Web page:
Self-driving cars given cybersecurity standard
Governments funds creation of document newly published by the BSI
Credit: Philip Toscano/PA Archive/PA Images
A set of cybersecurity standards for manufacturers of self-driving cars has been published today by the British Standards Institute.
The guidance document was developed by the BSI in conjunction with the National Cyber Security Centre, as well as a range of automotive industry firms, including Ford, Bentley, and Jaguar Land Rover. Funding for the project was provided by the Department for Transport.
The 56-page document is intended to set a benchmark for the cybersecurity requirements of autonomous vehicles. Adherence to the standards will allow manufacturers to demonstrate their security credentials, the government said.
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The document took as its starting point a government publication which last year set out eight “key principles” for the security of driverless and internet-enabled vehicles. These principles are:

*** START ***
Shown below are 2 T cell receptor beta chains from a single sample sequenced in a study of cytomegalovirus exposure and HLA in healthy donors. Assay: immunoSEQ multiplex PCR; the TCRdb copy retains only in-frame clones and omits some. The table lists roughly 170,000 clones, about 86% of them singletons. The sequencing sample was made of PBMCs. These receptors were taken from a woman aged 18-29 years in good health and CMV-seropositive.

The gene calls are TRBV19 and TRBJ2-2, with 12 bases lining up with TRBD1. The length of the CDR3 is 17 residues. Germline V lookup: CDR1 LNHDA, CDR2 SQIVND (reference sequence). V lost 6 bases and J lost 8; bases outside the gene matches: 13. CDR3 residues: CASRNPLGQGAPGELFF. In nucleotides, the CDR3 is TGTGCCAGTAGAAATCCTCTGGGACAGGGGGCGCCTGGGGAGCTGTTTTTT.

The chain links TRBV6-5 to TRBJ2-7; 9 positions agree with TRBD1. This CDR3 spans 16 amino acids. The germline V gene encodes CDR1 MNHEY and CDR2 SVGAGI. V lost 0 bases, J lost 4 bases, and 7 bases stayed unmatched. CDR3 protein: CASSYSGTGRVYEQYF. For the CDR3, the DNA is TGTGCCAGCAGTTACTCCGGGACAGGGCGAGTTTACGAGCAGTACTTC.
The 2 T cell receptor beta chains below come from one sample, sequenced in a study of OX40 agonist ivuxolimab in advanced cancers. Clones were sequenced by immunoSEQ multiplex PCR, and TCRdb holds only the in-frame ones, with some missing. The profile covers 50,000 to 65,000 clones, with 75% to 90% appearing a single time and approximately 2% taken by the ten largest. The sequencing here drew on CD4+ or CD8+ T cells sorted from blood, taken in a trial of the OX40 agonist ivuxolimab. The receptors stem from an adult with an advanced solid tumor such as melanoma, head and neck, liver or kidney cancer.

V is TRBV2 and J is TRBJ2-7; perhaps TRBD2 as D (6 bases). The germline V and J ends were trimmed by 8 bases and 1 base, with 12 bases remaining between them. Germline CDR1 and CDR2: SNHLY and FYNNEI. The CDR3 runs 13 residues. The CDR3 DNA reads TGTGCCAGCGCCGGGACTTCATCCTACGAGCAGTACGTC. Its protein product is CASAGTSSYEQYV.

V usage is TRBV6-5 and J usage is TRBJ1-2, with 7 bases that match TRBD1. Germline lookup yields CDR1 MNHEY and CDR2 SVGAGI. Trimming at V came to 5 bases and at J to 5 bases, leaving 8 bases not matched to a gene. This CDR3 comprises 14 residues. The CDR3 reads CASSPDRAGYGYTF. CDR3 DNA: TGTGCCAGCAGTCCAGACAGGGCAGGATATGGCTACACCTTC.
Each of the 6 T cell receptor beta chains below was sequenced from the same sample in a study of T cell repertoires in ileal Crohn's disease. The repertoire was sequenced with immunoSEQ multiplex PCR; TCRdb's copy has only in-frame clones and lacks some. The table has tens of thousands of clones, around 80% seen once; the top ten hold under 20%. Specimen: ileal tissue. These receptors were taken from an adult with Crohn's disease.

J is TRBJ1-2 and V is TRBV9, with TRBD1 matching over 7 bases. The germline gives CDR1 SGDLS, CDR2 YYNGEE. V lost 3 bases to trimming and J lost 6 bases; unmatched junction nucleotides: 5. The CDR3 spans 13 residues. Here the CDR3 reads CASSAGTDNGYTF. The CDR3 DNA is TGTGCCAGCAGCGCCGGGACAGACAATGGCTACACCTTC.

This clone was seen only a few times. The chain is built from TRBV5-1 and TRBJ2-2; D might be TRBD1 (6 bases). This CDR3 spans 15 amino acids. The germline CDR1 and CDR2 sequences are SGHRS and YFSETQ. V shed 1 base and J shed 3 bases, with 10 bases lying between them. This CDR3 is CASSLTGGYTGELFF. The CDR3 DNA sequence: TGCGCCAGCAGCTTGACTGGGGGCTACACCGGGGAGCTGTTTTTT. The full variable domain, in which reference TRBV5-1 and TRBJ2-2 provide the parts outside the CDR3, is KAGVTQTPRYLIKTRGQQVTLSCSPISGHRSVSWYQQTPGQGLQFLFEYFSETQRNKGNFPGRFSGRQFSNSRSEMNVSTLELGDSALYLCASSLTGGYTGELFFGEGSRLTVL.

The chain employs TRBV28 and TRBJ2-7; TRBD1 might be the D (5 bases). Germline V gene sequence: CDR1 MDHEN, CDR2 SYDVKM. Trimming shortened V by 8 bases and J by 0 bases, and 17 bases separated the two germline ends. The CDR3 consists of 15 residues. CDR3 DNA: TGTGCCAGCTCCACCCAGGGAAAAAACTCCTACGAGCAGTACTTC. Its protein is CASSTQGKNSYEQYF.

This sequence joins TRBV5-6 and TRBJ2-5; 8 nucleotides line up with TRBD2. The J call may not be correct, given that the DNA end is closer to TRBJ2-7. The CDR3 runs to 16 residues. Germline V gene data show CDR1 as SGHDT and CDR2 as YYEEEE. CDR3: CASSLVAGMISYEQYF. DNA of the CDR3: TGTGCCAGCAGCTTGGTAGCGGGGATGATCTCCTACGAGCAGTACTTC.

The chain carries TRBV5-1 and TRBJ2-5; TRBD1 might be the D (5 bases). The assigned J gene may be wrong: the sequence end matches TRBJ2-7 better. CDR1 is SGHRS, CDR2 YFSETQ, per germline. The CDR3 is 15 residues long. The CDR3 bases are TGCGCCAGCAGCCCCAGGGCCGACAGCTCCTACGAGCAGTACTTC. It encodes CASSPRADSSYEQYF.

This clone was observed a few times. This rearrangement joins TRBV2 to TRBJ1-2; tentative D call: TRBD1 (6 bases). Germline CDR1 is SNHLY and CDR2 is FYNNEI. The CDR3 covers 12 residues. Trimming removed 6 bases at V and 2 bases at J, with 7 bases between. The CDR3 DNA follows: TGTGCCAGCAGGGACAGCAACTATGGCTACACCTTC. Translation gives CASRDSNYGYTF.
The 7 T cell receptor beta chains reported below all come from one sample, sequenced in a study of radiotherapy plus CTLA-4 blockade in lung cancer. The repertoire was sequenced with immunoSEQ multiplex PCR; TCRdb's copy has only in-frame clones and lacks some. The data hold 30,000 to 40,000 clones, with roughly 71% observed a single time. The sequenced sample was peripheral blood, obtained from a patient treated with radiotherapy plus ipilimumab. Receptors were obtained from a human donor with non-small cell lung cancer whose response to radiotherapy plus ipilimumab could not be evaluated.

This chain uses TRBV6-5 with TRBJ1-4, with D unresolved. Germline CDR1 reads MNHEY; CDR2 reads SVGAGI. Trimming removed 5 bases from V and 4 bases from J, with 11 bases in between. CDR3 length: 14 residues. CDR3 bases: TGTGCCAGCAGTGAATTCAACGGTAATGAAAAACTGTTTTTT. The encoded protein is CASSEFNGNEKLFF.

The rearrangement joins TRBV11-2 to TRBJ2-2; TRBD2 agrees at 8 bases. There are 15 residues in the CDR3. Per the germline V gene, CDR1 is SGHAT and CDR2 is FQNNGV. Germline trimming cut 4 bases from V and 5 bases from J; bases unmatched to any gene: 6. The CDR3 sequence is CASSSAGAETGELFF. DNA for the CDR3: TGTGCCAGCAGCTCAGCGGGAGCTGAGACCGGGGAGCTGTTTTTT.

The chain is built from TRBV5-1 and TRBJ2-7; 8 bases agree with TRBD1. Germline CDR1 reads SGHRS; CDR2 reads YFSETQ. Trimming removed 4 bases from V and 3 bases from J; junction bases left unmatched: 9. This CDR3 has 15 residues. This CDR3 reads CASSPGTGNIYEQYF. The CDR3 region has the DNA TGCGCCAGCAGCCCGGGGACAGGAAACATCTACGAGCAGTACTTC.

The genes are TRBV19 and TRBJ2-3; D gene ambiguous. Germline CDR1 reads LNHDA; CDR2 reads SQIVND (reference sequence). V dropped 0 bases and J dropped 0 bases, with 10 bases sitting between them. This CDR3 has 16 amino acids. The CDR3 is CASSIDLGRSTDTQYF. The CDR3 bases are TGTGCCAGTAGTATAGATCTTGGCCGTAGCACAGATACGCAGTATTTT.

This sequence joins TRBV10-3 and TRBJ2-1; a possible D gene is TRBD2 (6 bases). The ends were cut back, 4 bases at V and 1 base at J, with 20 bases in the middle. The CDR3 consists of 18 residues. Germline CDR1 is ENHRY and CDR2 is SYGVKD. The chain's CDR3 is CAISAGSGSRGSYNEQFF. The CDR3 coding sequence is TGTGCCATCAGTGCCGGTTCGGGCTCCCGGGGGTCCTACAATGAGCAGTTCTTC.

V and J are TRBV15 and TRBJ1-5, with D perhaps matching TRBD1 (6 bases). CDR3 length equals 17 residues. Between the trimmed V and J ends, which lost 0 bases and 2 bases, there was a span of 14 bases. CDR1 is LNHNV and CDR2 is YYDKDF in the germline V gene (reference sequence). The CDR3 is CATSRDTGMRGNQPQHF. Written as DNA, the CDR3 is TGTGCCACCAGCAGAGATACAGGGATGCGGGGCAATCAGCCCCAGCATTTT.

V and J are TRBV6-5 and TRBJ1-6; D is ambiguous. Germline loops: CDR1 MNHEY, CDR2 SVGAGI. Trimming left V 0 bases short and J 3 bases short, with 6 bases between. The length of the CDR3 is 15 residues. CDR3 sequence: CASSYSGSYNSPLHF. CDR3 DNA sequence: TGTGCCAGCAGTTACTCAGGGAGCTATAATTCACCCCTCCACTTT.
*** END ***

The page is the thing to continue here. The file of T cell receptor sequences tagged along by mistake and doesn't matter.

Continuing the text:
- Organisational security is owned, governed, and promoted at board level
- Security risks are assessed and managed appropriately and proportionately, including those specific to the supply chain
- Organisations need product aftercare and incident response to ensure systems are secure over their lifetime
- All organisations, including sub-contractors, suppliers and potential third parties, work together to enhance the security of the system
- Systems are designed using a defence-in-depth approach
- The security of all software is managed throughout its lifetime
- The storage and transmission of data is secure and can be controlled
- The system is designed to be resilient to attacks and respond appropriately when its defences or sensors fail
Commenting on the publication of the new standard, future of mobility minister Jesse Norman said: “As vehicles get smarter, major opportunities for the future of mobility increase. But so too do the challenges posed by data theft and hacking. This cybersecurity standard should help to improve the resilience and readiness of the industry, and help keep the UK at the forefront of advancing transport technology.”
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Jessica Russell of techUK believes increased collaboration between the emergency services and technology partners could deliver improved public-safety outcomes